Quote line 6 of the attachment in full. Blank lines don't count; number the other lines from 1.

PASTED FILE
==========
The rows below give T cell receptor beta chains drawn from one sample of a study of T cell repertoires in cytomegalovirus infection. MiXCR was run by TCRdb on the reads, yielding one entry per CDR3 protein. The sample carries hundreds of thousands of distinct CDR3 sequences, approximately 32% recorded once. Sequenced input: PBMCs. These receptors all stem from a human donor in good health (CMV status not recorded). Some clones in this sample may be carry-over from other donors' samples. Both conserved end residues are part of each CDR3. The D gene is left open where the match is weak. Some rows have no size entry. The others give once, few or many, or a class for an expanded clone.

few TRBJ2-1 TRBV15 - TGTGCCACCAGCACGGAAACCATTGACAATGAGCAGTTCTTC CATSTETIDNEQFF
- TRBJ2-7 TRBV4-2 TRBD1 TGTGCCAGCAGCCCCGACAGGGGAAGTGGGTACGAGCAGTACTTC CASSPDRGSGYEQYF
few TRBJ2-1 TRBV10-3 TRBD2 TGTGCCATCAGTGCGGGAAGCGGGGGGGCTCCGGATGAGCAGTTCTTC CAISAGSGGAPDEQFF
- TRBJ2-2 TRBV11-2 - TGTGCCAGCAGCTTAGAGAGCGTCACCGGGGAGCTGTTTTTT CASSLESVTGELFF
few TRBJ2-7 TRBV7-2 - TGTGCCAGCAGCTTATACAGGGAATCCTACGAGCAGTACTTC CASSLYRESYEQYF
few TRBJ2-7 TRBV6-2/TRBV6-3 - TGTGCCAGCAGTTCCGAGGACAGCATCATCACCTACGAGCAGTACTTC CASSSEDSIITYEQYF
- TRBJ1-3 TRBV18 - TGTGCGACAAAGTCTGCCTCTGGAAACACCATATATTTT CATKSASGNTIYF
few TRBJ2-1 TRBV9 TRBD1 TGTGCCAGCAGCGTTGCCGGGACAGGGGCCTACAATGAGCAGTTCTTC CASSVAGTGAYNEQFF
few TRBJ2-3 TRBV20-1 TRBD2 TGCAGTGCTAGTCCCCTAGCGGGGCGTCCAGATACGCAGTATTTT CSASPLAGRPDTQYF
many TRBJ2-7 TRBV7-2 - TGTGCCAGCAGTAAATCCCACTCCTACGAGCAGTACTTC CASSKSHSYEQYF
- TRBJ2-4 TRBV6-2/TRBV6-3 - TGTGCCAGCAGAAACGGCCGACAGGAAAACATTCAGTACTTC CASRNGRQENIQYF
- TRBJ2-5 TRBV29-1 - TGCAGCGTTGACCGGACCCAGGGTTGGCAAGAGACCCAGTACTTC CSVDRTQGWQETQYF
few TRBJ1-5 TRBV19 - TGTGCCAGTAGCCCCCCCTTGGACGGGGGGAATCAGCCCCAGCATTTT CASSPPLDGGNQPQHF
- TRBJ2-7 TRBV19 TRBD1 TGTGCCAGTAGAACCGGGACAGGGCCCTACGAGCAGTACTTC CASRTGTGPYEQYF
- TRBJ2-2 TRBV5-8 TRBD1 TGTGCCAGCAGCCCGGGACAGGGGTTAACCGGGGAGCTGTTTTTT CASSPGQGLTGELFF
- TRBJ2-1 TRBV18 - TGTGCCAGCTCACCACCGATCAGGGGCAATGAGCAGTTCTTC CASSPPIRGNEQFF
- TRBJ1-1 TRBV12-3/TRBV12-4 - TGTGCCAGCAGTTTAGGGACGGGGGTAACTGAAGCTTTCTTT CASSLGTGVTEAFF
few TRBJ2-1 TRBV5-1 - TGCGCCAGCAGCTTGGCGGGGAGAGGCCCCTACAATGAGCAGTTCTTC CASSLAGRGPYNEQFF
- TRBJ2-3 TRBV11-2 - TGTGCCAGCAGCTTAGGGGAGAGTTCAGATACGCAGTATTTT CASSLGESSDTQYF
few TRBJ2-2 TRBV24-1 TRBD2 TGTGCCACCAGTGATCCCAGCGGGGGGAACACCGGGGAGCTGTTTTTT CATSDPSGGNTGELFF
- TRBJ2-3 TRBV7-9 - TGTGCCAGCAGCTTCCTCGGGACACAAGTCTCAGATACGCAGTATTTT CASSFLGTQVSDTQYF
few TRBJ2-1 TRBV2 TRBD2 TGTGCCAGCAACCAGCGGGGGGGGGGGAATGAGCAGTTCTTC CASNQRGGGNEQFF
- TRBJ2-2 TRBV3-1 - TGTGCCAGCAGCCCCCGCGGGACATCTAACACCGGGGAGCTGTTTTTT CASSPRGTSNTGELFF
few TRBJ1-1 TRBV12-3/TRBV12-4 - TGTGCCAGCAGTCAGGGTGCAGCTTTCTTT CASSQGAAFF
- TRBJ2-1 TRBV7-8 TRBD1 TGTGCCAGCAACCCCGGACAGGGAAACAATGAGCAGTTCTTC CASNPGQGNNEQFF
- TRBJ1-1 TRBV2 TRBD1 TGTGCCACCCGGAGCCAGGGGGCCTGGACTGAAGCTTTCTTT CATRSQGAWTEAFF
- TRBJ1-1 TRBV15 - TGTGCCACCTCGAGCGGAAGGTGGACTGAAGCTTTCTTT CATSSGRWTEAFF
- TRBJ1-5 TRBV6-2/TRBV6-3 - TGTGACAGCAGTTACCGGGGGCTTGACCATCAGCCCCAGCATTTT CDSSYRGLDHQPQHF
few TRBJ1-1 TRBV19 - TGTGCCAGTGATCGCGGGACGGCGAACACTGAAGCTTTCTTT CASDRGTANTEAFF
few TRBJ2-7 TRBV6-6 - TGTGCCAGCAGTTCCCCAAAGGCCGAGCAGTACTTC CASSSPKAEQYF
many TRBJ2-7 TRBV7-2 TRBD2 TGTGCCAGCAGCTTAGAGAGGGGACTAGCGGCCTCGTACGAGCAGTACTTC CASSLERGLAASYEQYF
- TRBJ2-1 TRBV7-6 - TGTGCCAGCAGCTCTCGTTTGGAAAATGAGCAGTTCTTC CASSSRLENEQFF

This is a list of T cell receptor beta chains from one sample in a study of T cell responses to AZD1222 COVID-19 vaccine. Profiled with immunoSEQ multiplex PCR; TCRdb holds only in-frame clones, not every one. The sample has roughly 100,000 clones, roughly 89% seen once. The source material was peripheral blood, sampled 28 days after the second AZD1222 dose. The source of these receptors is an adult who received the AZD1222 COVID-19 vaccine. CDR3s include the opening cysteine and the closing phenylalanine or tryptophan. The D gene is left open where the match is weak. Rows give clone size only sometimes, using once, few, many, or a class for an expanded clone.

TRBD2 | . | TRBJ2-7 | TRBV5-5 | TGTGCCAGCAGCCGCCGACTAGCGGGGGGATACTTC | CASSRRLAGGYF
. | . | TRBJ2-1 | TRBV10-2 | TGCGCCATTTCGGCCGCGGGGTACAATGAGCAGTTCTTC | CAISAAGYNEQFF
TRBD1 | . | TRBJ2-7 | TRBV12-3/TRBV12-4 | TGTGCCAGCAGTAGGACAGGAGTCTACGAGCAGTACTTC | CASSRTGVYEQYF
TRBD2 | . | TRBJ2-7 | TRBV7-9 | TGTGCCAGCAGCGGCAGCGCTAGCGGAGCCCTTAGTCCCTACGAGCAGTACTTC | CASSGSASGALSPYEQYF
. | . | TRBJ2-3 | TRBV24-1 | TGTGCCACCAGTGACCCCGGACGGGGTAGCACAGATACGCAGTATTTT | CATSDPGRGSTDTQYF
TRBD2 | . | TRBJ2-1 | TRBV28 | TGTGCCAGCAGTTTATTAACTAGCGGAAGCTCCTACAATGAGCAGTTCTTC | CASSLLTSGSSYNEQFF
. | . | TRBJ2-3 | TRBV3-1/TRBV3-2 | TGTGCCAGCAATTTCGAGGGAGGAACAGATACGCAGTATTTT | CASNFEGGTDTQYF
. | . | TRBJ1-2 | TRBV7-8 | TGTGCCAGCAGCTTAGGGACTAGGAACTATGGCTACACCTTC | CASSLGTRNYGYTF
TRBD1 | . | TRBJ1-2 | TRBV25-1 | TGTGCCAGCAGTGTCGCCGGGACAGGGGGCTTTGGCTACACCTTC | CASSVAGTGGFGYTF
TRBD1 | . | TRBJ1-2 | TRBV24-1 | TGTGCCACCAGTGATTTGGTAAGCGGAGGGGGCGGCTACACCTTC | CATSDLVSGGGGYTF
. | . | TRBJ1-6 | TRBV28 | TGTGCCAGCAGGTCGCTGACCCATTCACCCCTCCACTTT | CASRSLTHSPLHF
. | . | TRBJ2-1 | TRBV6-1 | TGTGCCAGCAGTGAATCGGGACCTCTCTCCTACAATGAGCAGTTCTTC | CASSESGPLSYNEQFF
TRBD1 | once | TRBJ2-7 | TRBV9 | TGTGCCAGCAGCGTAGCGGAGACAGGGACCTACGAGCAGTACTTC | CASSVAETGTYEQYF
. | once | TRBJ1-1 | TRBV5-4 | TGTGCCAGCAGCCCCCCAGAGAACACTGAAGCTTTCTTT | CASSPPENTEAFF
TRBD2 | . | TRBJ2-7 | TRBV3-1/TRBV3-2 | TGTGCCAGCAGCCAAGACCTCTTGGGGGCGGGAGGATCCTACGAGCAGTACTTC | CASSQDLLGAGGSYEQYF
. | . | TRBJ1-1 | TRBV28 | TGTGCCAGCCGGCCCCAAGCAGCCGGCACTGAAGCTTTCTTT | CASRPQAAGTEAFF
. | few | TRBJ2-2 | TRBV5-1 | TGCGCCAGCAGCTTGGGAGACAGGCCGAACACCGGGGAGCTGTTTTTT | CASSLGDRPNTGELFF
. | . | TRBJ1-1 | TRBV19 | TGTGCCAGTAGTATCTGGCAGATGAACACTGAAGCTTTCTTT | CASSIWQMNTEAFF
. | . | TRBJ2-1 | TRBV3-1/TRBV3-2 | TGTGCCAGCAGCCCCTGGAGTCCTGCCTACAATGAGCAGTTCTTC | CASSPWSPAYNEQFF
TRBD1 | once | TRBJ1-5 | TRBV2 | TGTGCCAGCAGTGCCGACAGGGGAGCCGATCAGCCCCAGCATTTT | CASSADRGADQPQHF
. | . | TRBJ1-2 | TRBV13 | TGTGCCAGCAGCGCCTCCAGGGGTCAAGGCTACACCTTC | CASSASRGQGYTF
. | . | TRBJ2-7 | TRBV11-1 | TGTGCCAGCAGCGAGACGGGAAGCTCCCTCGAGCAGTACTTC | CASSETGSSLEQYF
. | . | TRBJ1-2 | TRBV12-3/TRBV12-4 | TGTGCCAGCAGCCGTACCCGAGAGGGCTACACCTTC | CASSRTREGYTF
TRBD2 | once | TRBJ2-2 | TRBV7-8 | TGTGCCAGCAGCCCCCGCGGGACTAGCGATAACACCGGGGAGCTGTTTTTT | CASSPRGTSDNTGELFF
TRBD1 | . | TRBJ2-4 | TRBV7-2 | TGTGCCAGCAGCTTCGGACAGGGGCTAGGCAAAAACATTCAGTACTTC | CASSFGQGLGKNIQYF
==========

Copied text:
few TRBJ2-7 TRBV7-2 - TGTGCCAGCAGCTTATACAGGGAATCCTACGAGCAGTACTTC CASSLYRESYEQYF